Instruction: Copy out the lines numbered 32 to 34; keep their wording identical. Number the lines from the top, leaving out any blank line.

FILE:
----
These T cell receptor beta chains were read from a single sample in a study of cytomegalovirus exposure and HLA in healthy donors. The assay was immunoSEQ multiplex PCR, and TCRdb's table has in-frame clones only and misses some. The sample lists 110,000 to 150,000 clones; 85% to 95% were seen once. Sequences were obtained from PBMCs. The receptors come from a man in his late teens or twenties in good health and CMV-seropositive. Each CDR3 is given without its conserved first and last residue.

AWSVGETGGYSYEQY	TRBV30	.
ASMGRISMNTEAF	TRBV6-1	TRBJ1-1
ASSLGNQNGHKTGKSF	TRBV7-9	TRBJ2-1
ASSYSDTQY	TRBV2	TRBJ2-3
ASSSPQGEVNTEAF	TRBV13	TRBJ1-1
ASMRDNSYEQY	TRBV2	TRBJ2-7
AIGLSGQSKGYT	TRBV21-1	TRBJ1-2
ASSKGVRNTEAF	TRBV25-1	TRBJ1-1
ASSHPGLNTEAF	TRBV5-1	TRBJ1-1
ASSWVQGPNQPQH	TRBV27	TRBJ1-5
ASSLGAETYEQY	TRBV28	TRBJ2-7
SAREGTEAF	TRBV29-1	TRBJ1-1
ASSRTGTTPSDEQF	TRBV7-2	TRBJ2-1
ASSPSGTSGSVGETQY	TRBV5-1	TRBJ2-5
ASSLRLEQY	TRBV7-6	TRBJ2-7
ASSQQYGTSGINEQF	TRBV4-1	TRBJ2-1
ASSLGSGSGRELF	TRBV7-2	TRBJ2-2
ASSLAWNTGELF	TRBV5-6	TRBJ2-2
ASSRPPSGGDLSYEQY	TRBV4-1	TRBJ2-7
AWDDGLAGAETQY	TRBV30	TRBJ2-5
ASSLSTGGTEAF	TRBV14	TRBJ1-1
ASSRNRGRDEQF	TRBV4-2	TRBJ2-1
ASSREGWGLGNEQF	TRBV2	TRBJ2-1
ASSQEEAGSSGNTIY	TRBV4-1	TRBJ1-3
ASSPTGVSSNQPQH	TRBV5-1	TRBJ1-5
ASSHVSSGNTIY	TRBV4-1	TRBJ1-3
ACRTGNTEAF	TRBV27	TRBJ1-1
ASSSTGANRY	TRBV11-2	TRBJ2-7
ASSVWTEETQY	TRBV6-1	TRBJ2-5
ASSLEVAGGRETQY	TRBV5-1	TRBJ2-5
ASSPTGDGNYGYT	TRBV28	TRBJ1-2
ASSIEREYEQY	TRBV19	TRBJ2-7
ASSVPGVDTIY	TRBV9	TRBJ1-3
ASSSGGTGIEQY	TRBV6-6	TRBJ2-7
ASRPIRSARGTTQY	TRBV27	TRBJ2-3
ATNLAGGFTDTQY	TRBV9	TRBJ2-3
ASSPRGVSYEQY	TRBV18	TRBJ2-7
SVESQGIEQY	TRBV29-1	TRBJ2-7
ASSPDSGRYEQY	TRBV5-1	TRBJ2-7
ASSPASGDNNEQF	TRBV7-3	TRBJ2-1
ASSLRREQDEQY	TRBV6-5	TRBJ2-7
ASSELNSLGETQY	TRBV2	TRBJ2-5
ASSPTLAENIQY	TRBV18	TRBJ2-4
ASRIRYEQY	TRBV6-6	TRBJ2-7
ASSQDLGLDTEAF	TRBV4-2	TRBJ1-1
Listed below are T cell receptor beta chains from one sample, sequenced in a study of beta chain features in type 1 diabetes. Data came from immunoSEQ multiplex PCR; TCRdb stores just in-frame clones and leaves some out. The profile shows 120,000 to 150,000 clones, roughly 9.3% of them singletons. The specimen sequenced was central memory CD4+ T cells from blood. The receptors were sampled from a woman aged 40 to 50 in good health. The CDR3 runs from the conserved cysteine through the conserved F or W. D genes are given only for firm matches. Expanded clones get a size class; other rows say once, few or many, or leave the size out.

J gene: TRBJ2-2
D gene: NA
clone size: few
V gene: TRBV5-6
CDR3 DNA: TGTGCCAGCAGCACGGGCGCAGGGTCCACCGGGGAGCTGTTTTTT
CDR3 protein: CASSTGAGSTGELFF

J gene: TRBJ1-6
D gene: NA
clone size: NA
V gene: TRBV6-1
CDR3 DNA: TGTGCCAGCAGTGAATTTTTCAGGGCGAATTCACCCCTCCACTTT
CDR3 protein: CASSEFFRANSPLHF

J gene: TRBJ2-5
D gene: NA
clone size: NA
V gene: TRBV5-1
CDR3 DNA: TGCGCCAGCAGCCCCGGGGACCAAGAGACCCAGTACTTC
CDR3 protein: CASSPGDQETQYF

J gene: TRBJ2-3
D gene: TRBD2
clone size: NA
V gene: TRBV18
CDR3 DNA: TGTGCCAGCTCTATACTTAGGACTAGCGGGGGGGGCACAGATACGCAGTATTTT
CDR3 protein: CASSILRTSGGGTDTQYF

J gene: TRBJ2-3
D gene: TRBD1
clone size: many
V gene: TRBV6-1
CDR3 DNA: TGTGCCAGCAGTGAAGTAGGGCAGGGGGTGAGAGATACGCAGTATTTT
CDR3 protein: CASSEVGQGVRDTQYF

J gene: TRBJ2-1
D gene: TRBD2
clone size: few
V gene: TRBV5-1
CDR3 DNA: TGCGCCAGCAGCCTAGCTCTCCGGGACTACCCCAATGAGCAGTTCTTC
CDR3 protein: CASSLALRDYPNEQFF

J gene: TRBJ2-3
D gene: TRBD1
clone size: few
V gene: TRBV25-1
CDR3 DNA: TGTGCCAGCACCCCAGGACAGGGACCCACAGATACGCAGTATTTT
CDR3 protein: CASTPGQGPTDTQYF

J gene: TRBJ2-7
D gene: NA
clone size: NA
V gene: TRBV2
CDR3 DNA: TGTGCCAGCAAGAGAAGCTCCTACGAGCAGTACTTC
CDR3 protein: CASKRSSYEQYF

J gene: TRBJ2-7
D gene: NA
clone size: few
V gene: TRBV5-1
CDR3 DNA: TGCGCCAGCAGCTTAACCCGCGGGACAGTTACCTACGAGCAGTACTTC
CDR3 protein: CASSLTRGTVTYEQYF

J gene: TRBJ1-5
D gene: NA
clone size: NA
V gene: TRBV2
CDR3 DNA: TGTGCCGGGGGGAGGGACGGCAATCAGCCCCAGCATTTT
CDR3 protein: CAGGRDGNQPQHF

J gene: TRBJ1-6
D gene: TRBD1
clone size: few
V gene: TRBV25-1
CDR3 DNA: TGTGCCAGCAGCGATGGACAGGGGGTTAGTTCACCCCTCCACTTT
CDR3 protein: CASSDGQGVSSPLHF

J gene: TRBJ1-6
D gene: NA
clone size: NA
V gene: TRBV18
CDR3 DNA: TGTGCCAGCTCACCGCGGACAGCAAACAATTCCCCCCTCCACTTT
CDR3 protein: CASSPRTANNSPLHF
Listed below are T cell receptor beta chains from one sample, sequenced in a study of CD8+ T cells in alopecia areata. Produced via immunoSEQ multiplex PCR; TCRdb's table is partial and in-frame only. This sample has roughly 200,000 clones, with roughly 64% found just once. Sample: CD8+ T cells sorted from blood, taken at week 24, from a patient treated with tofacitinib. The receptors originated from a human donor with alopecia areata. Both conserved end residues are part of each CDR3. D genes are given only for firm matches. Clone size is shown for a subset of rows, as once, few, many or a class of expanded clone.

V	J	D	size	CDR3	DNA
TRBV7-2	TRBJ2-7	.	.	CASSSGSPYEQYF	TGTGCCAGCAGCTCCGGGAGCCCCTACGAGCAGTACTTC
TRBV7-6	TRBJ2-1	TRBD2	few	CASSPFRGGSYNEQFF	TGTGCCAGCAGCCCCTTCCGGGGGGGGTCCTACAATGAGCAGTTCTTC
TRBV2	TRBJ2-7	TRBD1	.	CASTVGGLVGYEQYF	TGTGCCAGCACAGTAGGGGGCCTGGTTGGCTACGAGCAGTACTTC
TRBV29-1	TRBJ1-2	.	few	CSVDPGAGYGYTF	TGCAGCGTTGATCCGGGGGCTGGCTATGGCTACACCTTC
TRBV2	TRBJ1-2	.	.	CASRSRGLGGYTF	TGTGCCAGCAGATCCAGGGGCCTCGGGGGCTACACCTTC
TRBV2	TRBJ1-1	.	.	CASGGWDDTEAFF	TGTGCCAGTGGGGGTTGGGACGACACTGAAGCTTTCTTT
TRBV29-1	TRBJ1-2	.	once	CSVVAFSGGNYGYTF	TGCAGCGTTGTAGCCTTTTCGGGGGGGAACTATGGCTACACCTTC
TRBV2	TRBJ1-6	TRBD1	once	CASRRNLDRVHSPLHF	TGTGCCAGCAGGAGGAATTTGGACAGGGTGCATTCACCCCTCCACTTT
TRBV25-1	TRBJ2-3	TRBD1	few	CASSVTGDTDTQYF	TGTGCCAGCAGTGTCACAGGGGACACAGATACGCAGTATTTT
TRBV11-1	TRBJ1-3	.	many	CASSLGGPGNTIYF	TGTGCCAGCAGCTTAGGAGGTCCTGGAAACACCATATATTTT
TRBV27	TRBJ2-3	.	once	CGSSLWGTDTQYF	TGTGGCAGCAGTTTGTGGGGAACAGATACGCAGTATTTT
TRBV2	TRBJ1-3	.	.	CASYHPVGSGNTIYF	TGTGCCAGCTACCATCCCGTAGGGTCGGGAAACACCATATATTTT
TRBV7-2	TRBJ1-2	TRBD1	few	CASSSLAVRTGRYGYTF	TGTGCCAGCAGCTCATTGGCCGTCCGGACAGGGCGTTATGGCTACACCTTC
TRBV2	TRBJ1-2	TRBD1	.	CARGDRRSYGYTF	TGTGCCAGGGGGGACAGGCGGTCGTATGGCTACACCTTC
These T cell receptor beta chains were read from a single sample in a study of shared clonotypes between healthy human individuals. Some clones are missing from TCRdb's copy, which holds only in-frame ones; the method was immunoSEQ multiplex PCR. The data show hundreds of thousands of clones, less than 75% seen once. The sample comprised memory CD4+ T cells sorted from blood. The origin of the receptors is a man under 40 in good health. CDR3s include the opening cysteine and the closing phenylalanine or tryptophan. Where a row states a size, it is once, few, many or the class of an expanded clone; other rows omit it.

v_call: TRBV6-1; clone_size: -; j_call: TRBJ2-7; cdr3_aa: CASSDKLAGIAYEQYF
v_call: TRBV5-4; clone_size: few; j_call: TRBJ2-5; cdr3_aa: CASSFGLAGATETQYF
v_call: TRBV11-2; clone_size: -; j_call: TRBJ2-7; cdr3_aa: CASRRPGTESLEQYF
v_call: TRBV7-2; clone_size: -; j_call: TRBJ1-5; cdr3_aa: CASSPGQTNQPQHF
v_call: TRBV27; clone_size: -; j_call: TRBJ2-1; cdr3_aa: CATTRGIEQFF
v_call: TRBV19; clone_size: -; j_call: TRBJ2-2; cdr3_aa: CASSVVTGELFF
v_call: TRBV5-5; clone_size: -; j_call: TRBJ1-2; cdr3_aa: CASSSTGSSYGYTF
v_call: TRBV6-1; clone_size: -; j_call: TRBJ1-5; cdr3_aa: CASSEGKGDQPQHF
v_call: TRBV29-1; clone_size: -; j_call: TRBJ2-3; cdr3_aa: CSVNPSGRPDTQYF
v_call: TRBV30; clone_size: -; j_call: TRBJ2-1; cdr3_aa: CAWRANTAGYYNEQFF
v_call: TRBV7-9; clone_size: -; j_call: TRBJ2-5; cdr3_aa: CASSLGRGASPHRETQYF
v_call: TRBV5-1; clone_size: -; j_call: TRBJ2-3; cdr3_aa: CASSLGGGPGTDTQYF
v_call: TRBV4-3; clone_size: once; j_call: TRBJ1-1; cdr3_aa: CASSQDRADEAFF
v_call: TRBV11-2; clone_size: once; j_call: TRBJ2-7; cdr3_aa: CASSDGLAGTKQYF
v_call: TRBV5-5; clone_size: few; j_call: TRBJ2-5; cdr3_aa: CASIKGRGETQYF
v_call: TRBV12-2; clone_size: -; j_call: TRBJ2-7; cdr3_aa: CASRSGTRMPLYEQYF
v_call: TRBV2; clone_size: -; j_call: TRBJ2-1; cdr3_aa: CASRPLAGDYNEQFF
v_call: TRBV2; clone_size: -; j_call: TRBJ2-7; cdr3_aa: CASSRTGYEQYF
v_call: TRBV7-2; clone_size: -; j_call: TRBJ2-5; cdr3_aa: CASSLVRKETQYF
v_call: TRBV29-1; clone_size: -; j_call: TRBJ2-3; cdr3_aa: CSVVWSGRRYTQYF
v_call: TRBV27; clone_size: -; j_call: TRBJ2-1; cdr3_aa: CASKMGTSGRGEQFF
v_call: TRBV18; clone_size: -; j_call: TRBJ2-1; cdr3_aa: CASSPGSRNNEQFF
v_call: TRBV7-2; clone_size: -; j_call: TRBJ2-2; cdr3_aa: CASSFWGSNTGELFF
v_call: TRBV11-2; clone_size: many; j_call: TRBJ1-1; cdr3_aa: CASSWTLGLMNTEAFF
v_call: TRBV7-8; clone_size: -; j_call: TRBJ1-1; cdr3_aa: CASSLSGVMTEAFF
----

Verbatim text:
ASSPTGDGNYGYT	TRBV28	TRBJ1-2
ASSIEREYEQY	TRBV19	TRBJ2-7
ASSVPGVDTIY	TRBV9	TRBJ1-3